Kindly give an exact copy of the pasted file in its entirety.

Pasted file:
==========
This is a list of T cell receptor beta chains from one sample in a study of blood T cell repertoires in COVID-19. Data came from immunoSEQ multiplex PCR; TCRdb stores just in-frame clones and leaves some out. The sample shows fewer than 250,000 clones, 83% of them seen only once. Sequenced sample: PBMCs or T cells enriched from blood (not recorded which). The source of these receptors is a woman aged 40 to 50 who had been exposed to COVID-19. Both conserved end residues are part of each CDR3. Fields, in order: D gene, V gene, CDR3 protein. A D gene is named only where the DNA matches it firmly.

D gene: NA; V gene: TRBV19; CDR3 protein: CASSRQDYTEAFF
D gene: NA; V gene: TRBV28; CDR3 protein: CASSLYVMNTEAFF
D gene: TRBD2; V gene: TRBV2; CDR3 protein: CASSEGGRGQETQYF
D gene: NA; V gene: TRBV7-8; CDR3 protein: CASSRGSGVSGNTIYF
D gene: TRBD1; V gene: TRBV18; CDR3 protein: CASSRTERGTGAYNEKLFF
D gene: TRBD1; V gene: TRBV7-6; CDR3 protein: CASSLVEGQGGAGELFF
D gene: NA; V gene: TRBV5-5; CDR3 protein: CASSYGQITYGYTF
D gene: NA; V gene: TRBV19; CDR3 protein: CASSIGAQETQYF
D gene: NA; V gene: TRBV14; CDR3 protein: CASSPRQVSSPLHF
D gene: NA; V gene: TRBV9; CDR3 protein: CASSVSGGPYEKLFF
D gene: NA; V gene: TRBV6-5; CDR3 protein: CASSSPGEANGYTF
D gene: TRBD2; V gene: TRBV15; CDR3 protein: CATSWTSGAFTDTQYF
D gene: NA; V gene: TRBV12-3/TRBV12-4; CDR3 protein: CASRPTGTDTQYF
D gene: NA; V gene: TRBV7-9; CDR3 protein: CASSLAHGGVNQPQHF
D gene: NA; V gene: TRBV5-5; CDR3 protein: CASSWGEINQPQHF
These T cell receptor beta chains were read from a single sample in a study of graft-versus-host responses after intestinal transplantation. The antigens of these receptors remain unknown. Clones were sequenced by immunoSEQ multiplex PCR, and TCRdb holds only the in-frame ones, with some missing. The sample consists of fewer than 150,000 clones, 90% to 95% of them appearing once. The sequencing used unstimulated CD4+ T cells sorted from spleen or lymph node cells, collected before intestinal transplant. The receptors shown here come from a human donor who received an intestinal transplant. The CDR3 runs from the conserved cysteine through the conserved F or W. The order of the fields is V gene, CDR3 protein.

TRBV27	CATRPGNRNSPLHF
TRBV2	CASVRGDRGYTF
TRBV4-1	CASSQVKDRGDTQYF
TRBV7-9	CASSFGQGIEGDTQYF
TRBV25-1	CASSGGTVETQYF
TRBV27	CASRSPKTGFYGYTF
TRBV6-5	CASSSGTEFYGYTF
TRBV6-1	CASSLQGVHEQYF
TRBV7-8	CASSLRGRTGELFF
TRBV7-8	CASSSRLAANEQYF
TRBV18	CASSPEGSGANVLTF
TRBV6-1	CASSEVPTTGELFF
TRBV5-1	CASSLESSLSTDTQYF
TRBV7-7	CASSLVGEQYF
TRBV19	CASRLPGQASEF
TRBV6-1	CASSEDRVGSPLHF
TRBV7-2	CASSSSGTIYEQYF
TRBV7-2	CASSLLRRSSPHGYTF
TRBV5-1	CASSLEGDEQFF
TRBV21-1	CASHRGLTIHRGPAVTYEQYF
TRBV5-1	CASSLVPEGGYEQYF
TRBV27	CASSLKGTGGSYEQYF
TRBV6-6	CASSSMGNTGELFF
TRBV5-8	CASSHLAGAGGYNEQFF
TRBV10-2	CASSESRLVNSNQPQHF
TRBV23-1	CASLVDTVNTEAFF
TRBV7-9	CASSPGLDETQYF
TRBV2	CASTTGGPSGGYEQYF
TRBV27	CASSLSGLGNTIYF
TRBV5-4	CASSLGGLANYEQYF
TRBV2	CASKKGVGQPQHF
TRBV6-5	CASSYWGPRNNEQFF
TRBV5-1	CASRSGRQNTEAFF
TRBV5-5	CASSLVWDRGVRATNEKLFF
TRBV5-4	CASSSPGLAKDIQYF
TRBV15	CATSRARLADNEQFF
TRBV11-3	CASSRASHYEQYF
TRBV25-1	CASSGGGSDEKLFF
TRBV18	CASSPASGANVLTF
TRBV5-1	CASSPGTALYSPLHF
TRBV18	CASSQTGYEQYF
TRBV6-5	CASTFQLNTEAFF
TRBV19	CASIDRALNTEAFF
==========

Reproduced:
This is a list of T cell receptor beta chains from one sample in a study of blood T cell repertoires in COVID-19. Data came from immunoSEQ multiplex PCR; TCRdb stores just in-frame clones and leaves some out. The sample shows fewer than 250,000 clones, 83% of them seen only once. Sequenced sample: PBMCs or T cells enriched from blood (not recorded which). The source of these receptors is a woman aged 40 to 50 who had been exposed to COVID-19. Both conserved end residues are part of each CDR3. Fields, in order: D gene, V gene, CDR3 protein. A D gene is named only where the DNA matches it firmly.

D gene: NA; V gene: TRBV19; CDR3 protein: CASSRQDYTEAFF
D gene: NA; V gene: TRBV28; CDR3 protein: CASSLYVMNTEAFF
D gene: TRBD2; V gene: TRBV2; CDR3 protein: CASSEGGRGQETQYF
D gene: NA; V gene: TRBV7-8; CDR3 protein: CASSRGSGVSGNTIYF
D gene: TRBD1; V gene: TRBV18; CDR3 protein: CASSRTERGTGAYNEKLFF
D gene: TRBD1; V gene: TRBV7-6; CDR3 protein: CASSLVEGQGGAGELFF
D gene: NA; V gene: TRBV5-5; CDR3 protein: CASSYGQITYGYTF
D gene: NA; V gene: TRBV19; CDR3 protein: CASSIGAQETQYF
D gene: NA; V gene: TRBV14; CDR3 protein: CASSPRQVSSPLHF
D gene: NA; V gene: TRBV9; CDR3 protein: CASSVSGGPYEKLFF
D gene: NA; V gene: TRBV6-5; CDR3 protein: CASSSPGEANGYTF
D gene: TRBD2; V gene: TRBV15; CDR3 protein: CATSWTSGAFTDTQYF
D gene: NA; V gene: TRBV12-3/TRBV12-4; CDR3 protein: CASRPTGTDTQYF
D gene: NA; V gene: TRBV7-9; CDR3 protein: CASSLAHGGVNQPQHF
D gene: NA; V gene: TRBV5-5; CDR3 protein: CASSWGEINQPQHF
These T cell receptor beta chains were read from a single sample in a study of graft-versus-host responses after intestinal transplantation. The antigens of these receptors remain unknown. Clones were sequenced by immunoSEQ multiplex PCR, and TCRdb holds only the in-frame ones, with some missing. The sample consists of fewer than 150,000 clones, 90% to 95% of them appearing once. The sequencing used unstimulated CD4+ T cells sorted from spleen or lymph node cells, collected before intestinal transplant. The receptors shown here come from a human donor who received an intestinal transplant. The CDR3 runs from the conserved cysteine through the conserved F or W. The order of the fields is V gene, CDR3 protein.

TRBV27	CATRPGNRNSPLHF
TRBV2	CASVRGDRGYTF
TRBV4-1	CASSQVKDRGDTQYF
TRBV7-9	CASSFGQGIEGDTQYF
TRBV25-1	CASSGGTVETQYF
TRBV27	CASRSPKTGFYGYTF
TRBV6-5	CASSSGTEFYGYTF
TRBV6-1	CASSLQGVHEQYF
TRBV7-8	CASSLRGRTGELFF
TRBV7-8	CASSSRLAANEQYF
TRBV18	CASSPEGSGANVLTF
TRBV6-1	CASSEVPTTGELFF
TRBV5-1	CASSLESSLSTDTQYF
TRBV7-7	CASSLVGEQYF
TRBV19	CASRLPGQASEF
TRBV6-1	CASSEDRVGSPLHF
TRBV7-2	CASSSSGTIYEQYF
TRBV7-2	CASSLLRRSSPHGYTF
TRBV5-1	CASSLEGDEQFF
TRBV21-1	CASHRGLTIHRGPAVTYEQYF
TRBV5-1	CASSLVPEGGYEQYF
TRBV27	CASSLKGTGGSYEQYF
TRBV6-6	CASSSMGNTGELFF
TRBV5-8	CASSHLAGAGGYNEQFF
TRBV10-2	CASSESRLVNSNQPQHF
TRBV23-1	CASLVDTVNTEAFF
TRBV7-9	CASSPGLDETQYF
TRBV2	CASTTGGPSGGYEQYF
TRBV27	CASSLSGLGNTIYF
TRBV5-4	CASSLGGLANYEQYF
TRBV2	CASKKGVGQPQHF
TRBV6-5	CASSYWGPRNNEQFF
TRBV5-1	CASRSGRQNTEAFF
TRBV5-5	CASSLVWDRGVRATNEKLFF
TRBV5-4	CASSSPGLAKDIQYF
TRBV15	CATSRARLADNEQFF
TRBV11-3	CASSRASHYEQYF
TRBV25-1	CASSGGGSDEKLFF
TRBV18	CASSPASGANVLTF
TRBV5-1	CASSPGTALYSPLHF
TRBV18	CASSQTGYEQYF
TRBV6-5	CASTFQLNTEAFF
TRBV19	CASIDRALNTEAFF